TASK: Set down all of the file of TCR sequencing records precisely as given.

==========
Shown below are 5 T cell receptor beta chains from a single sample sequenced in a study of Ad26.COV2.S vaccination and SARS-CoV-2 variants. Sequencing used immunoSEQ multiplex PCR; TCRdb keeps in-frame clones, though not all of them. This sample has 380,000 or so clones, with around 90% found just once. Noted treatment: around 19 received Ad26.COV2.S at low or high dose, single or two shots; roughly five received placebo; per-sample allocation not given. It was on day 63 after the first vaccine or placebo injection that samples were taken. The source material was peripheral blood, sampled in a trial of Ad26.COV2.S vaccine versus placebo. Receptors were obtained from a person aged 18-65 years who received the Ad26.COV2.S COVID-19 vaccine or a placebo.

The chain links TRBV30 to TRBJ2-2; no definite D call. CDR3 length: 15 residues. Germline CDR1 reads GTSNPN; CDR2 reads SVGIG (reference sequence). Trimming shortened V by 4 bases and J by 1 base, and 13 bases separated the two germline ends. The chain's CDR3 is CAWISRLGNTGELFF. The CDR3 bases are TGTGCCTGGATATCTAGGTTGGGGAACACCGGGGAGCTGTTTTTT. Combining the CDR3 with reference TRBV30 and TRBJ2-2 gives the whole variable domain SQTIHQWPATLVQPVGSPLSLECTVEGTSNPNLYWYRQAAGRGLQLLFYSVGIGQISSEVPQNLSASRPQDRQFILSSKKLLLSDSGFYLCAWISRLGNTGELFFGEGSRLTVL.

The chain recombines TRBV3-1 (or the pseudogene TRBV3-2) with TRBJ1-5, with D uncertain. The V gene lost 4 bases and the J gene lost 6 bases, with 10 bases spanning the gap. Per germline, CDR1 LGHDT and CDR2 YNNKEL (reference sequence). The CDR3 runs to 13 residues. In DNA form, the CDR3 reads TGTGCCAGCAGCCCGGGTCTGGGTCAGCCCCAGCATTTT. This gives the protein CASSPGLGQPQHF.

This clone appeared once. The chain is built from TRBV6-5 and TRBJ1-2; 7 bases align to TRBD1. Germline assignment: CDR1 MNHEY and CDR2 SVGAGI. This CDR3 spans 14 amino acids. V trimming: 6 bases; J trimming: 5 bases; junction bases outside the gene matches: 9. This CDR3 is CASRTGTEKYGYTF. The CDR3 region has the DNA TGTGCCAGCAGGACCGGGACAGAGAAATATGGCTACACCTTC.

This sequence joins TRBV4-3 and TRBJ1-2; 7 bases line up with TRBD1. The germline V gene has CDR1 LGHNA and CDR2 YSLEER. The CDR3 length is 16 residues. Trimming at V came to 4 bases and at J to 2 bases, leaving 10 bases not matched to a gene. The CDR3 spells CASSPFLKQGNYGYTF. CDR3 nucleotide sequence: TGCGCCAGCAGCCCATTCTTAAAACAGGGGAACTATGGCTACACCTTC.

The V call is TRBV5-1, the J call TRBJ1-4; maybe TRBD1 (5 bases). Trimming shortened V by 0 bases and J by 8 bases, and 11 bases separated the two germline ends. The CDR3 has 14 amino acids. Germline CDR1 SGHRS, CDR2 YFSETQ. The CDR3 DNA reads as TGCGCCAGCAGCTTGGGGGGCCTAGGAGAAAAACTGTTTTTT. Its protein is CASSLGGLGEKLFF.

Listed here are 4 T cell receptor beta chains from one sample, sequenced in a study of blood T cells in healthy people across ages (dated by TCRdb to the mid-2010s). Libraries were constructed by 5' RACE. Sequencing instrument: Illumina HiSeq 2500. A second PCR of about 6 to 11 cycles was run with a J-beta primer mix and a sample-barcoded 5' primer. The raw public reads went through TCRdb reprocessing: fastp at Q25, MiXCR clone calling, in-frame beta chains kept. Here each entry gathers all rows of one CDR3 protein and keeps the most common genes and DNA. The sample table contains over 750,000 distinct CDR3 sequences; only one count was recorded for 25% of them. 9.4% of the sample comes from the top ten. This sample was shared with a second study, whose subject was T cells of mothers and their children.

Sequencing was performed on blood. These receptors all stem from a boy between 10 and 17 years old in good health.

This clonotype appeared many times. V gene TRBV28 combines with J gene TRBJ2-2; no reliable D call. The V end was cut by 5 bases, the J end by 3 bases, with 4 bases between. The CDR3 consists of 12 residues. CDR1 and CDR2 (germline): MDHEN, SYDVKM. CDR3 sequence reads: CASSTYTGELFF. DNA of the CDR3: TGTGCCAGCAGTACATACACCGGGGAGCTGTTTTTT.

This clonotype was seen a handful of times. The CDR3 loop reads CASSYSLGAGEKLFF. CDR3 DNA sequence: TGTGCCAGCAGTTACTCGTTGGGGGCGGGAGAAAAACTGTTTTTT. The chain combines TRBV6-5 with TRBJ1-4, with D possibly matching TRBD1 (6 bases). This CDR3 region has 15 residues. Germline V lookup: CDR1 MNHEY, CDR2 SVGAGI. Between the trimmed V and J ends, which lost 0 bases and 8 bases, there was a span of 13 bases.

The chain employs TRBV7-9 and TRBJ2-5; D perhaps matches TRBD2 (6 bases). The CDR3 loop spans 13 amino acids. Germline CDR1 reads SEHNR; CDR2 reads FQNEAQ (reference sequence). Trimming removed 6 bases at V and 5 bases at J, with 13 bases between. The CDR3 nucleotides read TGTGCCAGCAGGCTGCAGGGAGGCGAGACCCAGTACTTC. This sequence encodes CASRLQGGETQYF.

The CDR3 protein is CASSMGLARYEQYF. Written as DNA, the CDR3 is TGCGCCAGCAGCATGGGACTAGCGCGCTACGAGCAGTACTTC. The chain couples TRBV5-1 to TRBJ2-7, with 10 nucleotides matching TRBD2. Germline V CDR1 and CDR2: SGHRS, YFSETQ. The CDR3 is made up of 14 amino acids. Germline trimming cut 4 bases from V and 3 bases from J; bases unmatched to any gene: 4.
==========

Shown below are 5 T cell receptor beta chains from a single sample sequenced in a study of Ad26.COV2.S vaccination and SARS-CoV-2 variants. Sequencing used immunoSEQ multiplex PCR; TCRdb keeps in-frame clones, though not all of them. This sample has 380,000 or so clones, with around 90% found just once. Noted treatment: around 19 received Ad26.COV2.S at low or high dose, single or two shots; roughly five received placebo; per-sample allocation not given. It was on day 63 after the first vaccine or placebo injection that samples were taken. The source material was peripheral blood, sampled in a trial of Ad26.COV2.S vaccine versus placebo. Receptors were obtained from a person aged 18-65 years who received the Ad26.COV2.S COVID-19 vaccine or a placebo.

The chain links TRBV30 to TRBJ2-2; no definite D call. CDR3 length: 15 residues. Germline CDR1 reads GTSNPN; CDR2 reads SVGIG (reference sequence). Trimming shortened V by 4 bases and J by 1 base, and 13 bases separated the two germline ends. The chain's CDR3 is CAWISRLGNTGELFF. The CDR3 bases are TGTGCCTGGATATCTAGGTTGGGGAACACCGGGGAGCTGTTTTTT. Combining the CDR3 with reference TRBV30 and TRBJ2-2 gives the whole variable domain SQTIHQWPATLVQPVGSPLSLECTVEGTSNPNLYWYRQAAGRGLQLLFYSVGIGQISSEVPQNLSASRPQDRQFILSSKKLLLSDSGFYLCAWISRLGNTGELFFGEGSRLTVL.

The chain recombines TRBV3-1 (or the pseudogene TRBV3-2) with TRBJ1-5, with D uncertain. The V gene lost 4 bases and the J gene lost 6 bases, with 10 bases spanning the gap. Per germline, CDR1 LGHDT and CDR2 YNNKEL (reference sequence). The CDR3 runs to 13 residues. In DNA form, the CDR3 reads TGTGCCAGCAGCCCGGGTCTGGGTCAGCCCCAGCATTTT. This gives the protein CASSPGLGQPQHF.

This clone appeared once. The chain is built from TRBV6-5 and TRBJ1-2; 7 bases align to TRBD1. Germline assignment: CDR1 MNHEY and CDR2 SVGAGI. This CDR3 spans 14 amino acids. V trimming: 6 bases; J trimming: 5 bases; junction bases outside the gene matches: 9. This CDR3 is CASRTGTEKYGYTF. The CDR3 region has the DNA TGTGCCAGCAGGACCGGGACAGAGAAATATGGCTACACCTTC.

This sequence joins TRBV4-3 and TRBJ1-2; 7 bases line up with TRBD1. The germline V gene has CDR1 LGHNA and CDR2 YSLEER. The CDR3 length is 16 residues. Trimming at V came to 4 bases and at J to 2 bases, leaving 10 bases not matched to a gene. The CDR3 spells CASSPFLKQGNYGYTF. CDR3 nucleotide sequence: TGCGCCAGCAGCCCATTCTTAAAACAGGGGAACTATGGCTACACCTTC.

The V call is TRBV5-1, the J call TRBJ1-4; maybe TRBD1 (5 bases). Trimming shortened V by 0 bases and J by 8 bases, and 11 bases separated the two germline ends. The CDR3 has 14 amino acids. Germline CDR1 SGHRS, CDR2 YFSETQ. The CDR3 DNA reads as TGCGCCAGCAGCTTGGGGGGCCTAGGAGAAAAACTGTTTTTT. Its protein is CASSLGGLGEKLFF.

Listed here are 4 T cell receptor beta chains from one sample, sequenced in a study of blood T cells in healthy people across ages (dated by TCRdb to the mid-2010s). Libraries were constructed by 5' RACE. Sequencing instrument: Illumina HiSeq 2500. A second PCR of about 6 to 11 cycles was run with a J-beta primer mix and a sample-barcoded 5' primer. The raw public reads went through TCRdb reprocessing: fastp at Q25, MiXCR clone calling, in-frame beta chains kept. Here each entry gathers all rows of one CDR3 protein and keeps the most common genes and DNA. The sample table contains over 750,000 distinct CDR3 sequences; only one count was recorded for 25% of them. 9.4% of the sample comes from the top ten. This sample was shared with a second study, whose subject was T cells of mothers and their children.

Sequencing was performed on blood. These receptors all stem from a boy between 10 and 17 years old in good health.

This clonotype appeared many times. V gene TRBV28 combines with J gene TRBJ2-2; no reliable D call. The V end was cut by 5 bases, the J end by 3 bases, with 4 bases between. The CDR3 consists of 12 residues. CDR1 and CDR2 (germline): MDHEN, SYDVKM. CDR3 sequence reads: CASSTYTGELFF. DNA of the CDR3: TGTGCCAGCAGTACATACACCGGGGAGCTGTTTTTT.

This clonotype was seen a handful of times. The CDR3 loop reads CASSYSLGAGEKLFF. CDR3 DNA sequence: TGTGCCAGCAGTTACTCGTTGGGGGCGGGAGAAAAACTGTTTTTT. The chain combines TRBV6-5 with TRBJ1-4, with D possibly matching TRBD1 (6 bases). This CDR3 region has 15 residues. Germline V lookup: CDR1 MNHEY, CDR2 SVGAGI. Between the trimmed V and J ends, which lost 0 bases and 8 bases, there was a span of 13 bases.

The chain employs TRBV7-9 and TRBJ2-5; D perhaps matches TRBD2 (6 bases). The CDR3 loop spans 13 amino acids. Germline CDR1 reads SEHNR; CDR2 reads FQNEAQ (reference sequence). Trimming removed 6 bases at V and 5 bases at J, with 13 bases between. The CDR3 nucleotides read TGTGCCAGCAGGCTGCAGGGAGGCGAGACCCAGTACTTC. This sequence encodes CASRLQGGETQYF.

The CDR3 protein is CASSMGLARYEQYF. Written as DNA, the CDR3 is TGCGCCAGCAGCATGGGACTAGCGCGCTACGAGCAGTACTTC. The chain couples TRBV5-1 to TRBJ2-7, with 10 nucleotides matching TRBD2. Germline V CDR1 and CDR2: SGHRS, YFSETQ. The CDR3 is made up of 14 amino acids. Germline trimming cut 4 bases from V and 3 bases from J; bases unmatched to any gene: 4.